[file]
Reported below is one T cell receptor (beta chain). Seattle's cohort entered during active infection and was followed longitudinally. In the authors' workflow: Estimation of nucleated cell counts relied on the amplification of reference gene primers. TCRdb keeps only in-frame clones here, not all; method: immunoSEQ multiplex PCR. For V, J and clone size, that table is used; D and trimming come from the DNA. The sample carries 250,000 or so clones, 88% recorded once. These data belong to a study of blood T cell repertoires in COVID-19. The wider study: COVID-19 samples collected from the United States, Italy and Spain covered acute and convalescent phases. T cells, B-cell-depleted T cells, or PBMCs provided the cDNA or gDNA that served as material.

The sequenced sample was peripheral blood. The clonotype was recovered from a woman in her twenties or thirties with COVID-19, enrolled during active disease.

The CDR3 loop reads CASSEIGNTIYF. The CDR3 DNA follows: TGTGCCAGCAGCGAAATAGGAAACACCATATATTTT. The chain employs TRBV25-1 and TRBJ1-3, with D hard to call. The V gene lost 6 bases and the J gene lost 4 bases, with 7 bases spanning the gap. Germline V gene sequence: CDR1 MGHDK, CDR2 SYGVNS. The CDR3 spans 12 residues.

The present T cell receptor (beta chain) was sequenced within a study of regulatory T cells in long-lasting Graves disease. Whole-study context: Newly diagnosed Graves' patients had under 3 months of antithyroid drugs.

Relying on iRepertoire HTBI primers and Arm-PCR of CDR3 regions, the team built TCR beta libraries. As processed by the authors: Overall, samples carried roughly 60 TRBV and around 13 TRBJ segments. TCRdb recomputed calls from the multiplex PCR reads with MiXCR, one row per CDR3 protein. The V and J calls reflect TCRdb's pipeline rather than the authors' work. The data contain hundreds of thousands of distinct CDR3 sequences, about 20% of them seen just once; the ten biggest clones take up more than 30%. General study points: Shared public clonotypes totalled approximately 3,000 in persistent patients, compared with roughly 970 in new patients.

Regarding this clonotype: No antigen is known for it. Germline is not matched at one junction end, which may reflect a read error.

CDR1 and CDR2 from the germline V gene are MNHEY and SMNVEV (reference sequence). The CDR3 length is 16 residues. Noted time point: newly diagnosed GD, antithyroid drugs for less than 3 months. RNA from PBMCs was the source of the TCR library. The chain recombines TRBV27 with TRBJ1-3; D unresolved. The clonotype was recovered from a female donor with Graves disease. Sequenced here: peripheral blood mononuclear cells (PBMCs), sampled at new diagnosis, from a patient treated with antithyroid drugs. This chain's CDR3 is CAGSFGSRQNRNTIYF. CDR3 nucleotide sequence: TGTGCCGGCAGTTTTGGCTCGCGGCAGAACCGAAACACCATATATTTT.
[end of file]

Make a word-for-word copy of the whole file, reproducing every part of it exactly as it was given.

Reported below is one T cell receptor (beta chain). Seattle's cohort entered during active infection and was followed longitudinally. In the authors' workflow: Estimation of nucleated cell counts relied on the amplification of reference gene primers. TCRdb keeps only in-frame clones here, not all; method: immunoSEQ multiplex PCR. For V, J and clone size, that table is used; D and trimming come from the DNA. The sample carries 250,000 or so clones, 88% recorded once. These data belong to a study of blood T cell repertoires in COVID-19. The wider study: COVID-19 samples collected from the United States, Italy and Spain covered acute and convalescent phases. T cells, B-cell-depleted T cells, or PBMCs provided the cDNA or gDNA that served as material.

The sequenced sample was peripheral blood. The clonotype was recovered from a woman in her twenties or thirties with COVID-19, enrolled during active disease.

The CDR3 loop reads CASSEIGNTIYF. The CDR3 DNA follows: TGTGCCAGCAGCGAAATAGGAAACACCATATATTTT. The chain employs TRBV25-1 and TRBJ1-3, with D hard to call. The V gene lost 6 bases and the J gene lost 4 bases, with 7 bases spanning the gap. Germline V gene sequence: CDR1 MGHDK, CDR2 SYGVNS. The CDR3 spans 12 residues.

The present T cell receptor (beta chain) was sequenced within a study of regulatory T cells in long-lasting Graves disease. Whole-study context: Newly diagnosed Graves' patients had under 3 months of antithyroid drugs.

Relying on iRepertoire HTBI primers and Arm-PCR of CDR3 regions, the team built TCR beta libraries. As processed by the authors: Overall, samples carried roughly 60 TRBV and around 13 TRBJ segments. TCRdb recomputed calls from the multiplex PCR reads with MiXCR, one row per CDR3 protein. The V and J calls reflect TCRdb's pipeline rather than the authors' work. The data contain hundreds of thousands of distinct CDR3 sequences, about 20% of them seen just once; the ten biggest clones take up more than 30%. General study points: Shared public clonotypes totalled approximately 3,000 in persistent patients, compared with roughly 970 in new patients.

Regarding this clonotype: No antigen is known for it. Germline is not matched at one junction end, which may reflect a read error.

CDR1 and CDR2 from the germline V gene are MNHEY and SMNVEV (reference sequence). The CDR3 length is 16 residues. Noted time point: newly diagnosed GD, antithyroid drugs for less than 3 months. RNA from PBMCs was the source of the TCR library. The chain recombines TRBV27 with TRBJ1-3; D unresolved. The clonotype was recovered from a female donor with Graves disease. Sequenced here: peripheral blood mononuclear cells (PBMCs), sampled at new diagnosis, from a patient treated with antithyroid drugs. This chain's CDR3 is CAGSFGSRQNRNTIYF. CDR3 nucleotide sequence: TGTGCCGGCAGTTTTGGCTCGCGGCAGAACCGAAACACCATATATTTT.